Religion, Faith and COVID-19: How faith inspired organizations handled the pandemic amongst their strategies and plans for the year

Compassion in Action

Religion, Faith and COVID-19: How faith inspired organizations handled the pandemic amongst their strategies and plans for the year

An Interview by Berkley Center of Georgetown University, Washington DC.

Georgetown University’s Berkley Center for Religion, Peace and World Affairs had recognized the Sarvodaya Shramadana Movement of Sri Lanka as a leading international faith inspired organization standing out for their response to the COVID-19 pandemic in Sri Lanka.

To delve into the how’s and what’s as well as the challenges faced and new challenges coming up, they invited Sarvodaya’s President, Dr. Vinya Ariyaratne for a zoom webinar interview with viewers invited to login to listen and ask questions.

Dr. Vinya Ariyaratne went into detail about the situation in Sri Lanka and about Sarvodaya’s contribution towards handling the pandemic in a sensitive manner so as to address all ethnic, racial, religious, economic and gender sub-issues that cropped up as a consequence of it.

Katherine Marshall, A Senior Fellow with Berkley Center, facilitated the interview and guided the conversation to cover various aspects such as interactions and working with government offices and religious leaders, future of education, impact on child and domestic abuse and actions to be taken, religious impact on communities, and ethnic disparity created newly so soon after resolving the past ethnic issues.

Sarvodaya and the Sri Lankan Government

Dr. Vinya Ariyaratne explained how Sarvodaya works with the various entities of the Sri Lankan Government in both, formal and informal levels. He pointed out how essential it was that they work together towards a common goal and how the relationship was reciprocal in that, Sarvodaya needs assistance from various government entities in local community level, district level, and municipality levels to address health, agriculture, education etc, Sarvodaya also gives their inputs and data to facilitate the government offices to report and plan ahead as well.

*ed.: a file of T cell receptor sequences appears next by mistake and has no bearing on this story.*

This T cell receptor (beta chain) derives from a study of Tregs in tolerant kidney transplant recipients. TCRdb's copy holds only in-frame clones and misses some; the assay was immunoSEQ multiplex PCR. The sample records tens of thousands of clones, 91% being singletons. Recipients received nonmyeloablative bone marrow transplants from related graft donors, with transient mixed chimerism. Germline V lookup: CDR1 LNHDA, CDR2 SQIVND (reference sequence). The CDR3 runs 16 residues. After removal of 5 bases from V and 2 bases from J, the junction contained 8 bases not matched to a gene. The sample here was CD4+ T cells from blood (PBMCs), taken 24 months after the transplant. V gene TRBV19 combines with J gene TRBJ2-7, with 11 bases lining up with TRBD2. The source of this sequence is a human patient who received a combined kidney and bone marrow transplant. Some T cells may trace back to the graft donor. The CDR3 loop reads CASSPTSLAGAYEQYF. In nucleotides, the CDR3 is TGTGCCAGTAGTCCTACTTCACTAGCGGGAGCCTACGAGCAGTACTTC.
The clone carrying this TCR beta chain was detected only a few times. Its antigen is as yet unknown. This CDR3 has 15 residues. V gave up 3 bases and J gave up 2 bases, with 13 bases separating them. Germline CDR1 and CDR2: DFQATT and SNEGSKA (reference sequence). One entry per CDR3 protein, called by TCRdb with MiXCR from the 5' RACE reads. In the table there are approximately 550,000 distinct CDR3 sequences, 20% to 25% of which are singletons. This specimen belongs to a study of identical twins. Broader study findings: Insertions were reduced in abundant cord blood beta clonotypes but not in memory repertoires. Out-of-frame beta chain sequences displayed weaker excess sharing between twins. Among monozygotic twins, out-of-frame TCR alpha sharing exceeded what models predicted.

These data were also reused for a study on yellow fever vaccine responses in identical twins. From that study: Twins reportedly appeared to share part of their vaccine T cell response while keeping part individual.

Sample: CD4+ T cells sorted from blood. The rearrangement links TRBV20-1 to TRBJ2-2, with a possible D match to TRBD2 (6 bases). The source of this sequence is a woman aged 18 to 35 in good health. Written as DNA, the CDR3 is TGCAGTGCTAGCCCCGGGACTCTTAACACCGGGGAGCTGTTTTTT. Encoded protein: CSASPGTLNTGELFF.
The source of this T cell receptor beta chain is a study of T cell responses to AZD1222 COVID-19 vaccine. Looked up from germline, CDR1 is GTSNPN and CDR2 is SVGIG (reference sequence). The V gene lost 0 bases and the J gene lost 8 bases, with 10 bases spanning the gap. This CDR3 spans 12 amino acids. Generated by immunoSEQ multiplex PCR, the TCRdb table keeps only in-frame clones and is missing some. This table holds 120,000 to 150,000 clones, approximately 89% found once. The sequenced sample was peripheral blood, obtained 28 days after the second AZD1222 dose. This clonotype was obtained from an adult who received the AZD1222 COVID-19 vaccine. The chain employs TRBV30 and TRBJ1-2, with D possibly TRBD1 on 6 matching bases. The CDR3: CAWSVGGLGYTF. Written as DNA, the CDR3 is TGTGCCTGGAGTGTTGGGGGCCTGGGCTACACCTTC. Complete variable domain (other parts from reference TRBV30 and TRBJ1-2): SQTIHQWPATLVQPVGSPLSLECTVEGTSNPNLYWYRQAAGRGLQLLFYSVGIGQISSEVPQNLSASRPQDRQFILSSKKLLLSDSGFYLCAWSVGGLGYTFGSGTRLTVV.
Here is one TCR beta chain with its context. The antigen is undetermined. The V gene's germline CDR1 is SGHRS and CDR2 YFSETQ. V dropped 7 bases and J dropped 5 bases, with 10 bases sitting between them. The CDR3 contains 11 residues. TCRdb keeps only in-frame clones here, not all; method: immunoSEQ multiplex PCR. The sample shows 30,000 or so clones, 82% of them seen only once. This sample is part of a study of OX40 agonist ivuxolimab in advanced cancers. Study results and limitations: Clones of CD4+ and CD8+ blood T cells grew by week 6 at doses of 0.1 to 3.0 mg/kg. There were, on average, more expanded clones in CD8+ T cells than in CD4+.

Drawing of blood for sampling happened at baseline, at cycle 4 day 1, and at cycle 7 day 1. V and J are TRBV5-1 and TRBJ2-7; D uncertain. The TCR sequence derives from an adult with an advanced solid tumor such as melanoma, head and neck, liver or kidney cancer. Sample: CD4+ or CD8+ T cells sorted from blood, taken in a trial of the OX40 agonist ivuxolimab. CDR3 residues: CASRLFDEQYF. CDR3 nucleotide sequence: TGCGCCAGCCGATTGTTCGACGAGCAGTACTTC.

Once of the major areas of work currently is the Right to Information act which Sarvodaya is taking special interest in, to benefit the most rural and remote communities of Sri Lanka.

Sarvodaya and Religion

Dr. Vinya admitted that religious extremism is very much present in Sri Lanka and that the pandemic caused for social stigma towards certain ethnic and religious sectors in various communities. However, he also pointed out how responsibly most religious leaders acted, by advising their devotees to act prudently by staying home especially during their highest form of religious and cultural festivities, all of which, be it Easter for Christians, Wesak (Buddha Purnima) for Buddhists, Ramadan for Muslims, Lunar New Year for Sinhalese and Tamils, fell during the months of government imposed curfew and lockdown.

He gave hope about the future generations by elaborating on how wrongful interpretations by media and unethical allegations on social media were handled by inter-religious youth leaders in communities.